The other day I saw this in a confidentiality agreement:
You could express the same concept using efforts:
The Recipient shall use reasonable efforts to prevent disclosure or use of Confidential Information other than as authorized in this agreement.
Or you could express it using neither degree of care nor efforts:
The Recipient shall take precautions to prevent disclosure or use of Confidential Information other than as authorized in this agreement. Those precautions must be at least as effective as those taken by a reasonable person in the position of the Recipient.
I suggest that addressing this issue using the phrase degree of care isn’t ideal. The notion of a degree of care, or a standard of care, is generally associated with how someone is expected to go about providing services. Because the contract specifies what the services consist of, standards of care are primarily concerned with competence. (See my 2019 blog post for a detailed discussion of how to express a standard of care.)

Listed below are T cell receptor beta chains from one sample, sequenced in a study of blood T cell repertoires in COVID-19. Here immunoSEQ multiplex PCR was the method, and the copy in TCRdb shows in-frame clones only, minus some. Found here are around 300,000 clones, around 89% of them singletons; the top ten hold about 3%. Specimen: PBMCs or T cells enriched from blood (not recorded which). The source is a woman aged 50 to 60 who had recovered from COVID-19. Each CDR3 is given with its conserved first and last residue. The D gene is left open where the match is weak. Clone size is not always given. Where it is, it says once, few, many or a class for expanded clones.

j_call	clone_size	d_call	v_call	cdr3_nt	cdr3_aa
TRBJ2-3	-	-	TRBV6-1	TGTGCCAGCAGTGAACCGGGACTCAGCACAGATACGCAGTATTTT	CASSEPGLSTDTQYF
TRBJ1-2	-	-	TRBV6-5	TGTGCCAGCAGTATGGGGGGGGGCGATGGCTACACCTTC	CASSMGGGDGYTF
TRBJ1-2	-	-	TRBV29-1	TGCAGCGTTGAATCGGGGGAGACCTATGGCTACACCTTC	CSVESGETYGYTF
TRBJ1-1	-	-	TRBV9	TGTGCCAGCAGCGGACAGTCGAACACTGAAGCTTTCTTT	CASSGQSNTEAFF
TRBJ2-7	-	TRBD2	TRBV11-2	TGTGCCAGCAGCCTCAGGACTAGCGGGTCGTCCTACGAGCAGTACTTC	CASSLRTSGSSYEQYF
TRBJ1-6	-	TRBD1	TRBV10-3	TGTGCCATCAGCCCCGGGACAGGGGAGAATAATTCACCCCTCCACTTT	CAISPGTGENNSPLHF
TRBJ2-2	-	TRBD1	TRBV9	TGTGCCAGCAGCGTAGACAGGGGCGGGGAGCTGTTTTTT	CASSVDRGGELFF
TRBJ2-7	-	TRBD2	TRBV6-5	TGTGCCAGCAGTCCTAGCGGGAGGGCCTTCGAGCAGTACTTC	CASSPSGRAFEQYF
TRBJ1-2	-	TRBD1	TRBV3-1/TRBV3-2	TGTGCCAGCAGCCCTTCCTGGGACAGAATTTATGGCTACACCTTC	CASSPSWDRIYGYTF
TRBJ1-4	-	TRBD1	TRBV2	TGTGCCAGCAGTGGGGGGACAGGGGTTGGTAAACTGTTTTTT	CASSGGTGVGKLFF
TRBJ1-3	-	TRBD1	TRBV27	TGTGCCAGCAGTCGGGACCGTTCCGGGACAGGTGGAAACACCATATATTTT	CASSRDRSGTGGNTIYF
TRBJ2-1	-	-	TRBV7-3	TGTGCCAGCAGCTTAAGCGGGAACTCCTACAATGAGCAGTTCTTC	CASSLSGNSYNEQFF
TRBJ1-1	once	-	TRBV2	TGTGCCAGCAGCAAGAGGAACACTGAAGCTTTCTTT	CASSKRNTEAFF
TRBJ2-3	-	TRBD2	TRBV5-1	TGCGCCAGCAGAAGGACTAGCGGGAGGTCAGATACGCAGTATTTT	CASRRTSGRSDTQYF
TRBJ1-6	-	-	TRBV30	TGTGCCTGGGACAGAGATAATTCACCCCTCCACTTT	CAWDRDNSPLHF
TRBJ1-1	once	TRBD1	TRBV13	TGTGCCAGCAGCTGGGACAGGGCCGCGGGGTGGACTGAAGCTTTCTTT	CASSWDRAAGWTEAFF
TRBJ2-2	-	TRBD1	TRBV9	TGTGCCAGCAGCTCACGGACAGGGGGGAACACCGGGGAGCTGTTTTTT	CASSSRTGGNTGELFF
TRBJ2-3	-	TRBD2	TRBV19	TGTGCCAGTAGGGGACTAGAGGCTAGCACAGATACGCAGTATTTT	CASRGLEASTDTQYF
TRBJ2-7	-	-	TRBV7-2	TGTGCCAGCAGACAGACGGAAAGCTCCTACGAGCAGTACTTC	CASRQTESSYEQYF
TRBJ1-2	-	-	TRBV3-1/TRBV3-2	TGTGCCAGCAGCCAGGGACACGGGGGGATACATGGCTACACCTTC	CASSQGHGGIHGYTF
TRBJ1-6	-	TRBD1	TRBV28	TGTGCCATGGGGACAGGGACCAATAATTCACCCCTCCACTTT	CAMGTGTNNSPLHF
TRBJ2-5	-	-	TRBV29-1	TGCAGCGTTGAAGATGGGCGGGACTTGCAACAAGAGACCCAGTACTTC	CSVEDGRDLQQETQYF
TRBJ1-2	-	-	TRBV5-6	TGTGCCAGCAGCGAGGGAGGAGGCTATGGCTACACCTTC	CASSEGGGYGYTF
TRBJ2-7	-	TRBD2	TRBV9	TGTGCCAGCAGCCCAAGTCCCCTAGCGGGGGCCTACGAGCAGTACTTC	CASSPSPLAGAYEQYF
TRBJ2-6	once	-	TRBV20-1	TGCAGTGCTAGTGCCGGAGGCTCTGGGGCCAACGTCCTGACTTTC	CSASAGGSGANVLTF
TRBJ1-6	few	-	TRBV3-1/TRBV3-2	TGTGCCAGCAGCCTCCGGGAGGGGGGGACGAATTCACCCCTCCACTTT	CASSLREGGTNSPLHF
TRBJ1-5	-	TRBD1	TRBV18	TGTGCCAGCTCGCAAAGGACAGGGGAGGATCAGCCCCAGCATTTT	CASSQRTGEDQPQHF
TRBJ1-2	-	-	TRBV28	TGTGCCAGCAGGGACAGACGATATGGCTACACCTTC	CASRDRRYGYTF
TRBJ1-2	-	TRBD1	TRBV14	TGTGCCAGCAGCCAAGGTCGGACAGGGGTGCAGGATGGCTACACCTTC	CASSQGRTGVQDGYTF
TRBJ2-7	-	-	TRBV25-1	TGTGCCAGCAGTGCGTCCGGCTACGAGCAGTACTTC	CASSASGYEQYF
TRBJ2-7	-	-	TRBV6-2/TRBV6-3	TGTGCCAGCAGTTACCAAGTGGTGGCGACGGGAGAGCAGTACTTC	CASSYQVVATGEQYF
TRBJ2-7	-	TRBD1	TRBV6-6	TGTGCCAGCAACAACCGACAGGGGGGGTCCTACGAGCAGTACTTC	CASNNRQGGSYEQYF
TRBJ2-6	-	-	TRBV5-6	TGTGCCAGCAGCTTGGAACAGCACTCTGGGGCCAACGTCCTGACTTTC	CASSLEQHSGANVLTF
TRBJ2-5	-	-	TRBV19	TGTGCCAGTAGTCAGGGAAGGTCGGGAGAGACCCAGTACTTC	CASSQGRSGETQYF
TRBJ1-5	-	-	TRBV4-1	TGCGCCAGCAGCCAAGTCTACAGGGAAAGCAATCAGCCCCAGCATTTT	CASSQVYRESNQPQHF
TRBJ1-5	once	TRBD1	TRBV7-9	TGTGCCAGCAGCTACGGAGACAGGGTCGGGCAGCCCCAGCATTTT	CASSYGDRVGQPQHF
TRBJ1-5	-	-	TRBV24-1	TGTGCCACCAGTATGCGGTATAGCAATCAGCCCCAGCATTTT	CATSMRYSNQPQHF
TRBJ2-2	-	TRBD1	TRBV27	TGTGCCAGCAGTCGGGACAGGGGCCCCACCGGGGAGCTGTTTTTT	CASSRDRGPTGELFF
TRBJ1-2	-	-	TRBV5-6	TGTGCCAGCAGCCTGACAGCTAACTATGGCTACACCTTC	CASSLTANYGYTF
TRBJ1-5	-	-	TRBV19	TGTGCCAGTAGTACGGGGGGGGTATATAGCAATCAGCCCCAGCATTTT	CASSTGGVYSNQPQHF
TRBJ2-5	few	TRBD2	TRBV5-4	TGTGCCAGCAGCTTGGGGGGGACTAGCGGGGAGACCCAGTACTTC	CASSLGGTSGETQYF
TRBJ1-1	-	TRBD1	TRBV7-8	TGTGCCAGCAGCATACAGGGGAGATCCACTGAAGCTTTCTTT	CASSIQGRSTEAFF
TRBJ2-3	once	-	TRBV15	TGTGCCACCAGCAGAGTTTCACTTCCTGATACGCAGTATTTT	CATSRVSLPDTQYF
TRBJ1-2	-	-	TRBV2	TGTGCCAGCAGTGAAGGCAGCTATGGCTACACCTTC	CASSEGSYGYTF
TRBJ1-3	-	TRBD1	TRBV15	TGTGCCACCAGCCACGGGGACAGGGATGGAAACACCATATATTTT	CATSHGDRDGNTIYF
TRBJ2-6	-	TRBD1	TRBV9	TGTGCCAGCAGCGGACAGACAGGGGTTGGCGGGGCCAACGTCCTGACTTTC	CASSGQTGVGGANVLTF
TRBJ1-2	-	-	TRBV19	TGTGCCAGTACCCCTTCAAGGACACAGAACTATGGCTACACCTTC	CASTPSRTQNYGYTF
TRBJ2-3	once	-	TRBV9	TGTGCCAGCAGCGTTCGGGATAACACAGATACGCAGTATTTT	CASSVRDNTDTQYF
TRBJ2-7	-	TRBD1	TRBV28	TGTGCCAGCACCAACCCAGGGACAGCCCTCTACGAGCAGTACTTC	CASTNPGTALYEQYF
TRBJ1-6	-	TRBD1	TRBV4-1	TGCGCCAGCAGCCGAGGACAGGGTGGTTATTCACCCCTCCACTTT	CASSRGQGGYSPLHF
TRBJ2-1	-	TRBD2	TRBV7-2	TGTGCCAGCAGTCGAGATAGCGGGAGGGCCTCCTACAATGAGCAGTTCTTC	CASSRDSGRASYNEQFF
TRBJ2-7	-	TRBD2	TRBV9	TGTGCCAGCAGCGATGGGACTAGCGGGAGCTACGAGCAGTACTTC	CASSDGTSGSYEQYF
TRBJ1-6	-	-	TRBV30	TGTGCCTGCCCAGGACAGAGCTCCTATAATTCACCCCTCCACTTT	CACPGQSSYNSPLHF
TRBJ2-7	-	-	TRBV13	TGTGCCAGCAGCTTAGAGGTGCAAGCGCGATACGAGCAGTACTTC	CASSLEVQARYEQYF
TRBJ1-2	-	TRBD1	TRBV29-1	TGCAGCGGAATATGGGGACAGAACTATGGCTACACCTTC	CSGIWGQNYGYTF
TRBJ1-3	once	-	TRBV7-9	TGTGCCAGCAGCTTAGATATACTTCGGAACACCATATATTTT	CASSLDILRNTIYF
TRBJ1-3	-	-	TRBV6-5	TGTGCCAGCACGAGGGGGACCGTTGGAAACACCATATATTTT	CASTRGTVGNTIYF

By contrast, an obligation to keep information confidential leaves open what the recipient has to do. That involves more than competence, so it’s more in the realm of efforts.
What about the third alternative, using neither degree of care nor efforts? The third example is a long-winded way to say efforts. It doesn’t offer any offsetting advantages, so I recommend not going with this option.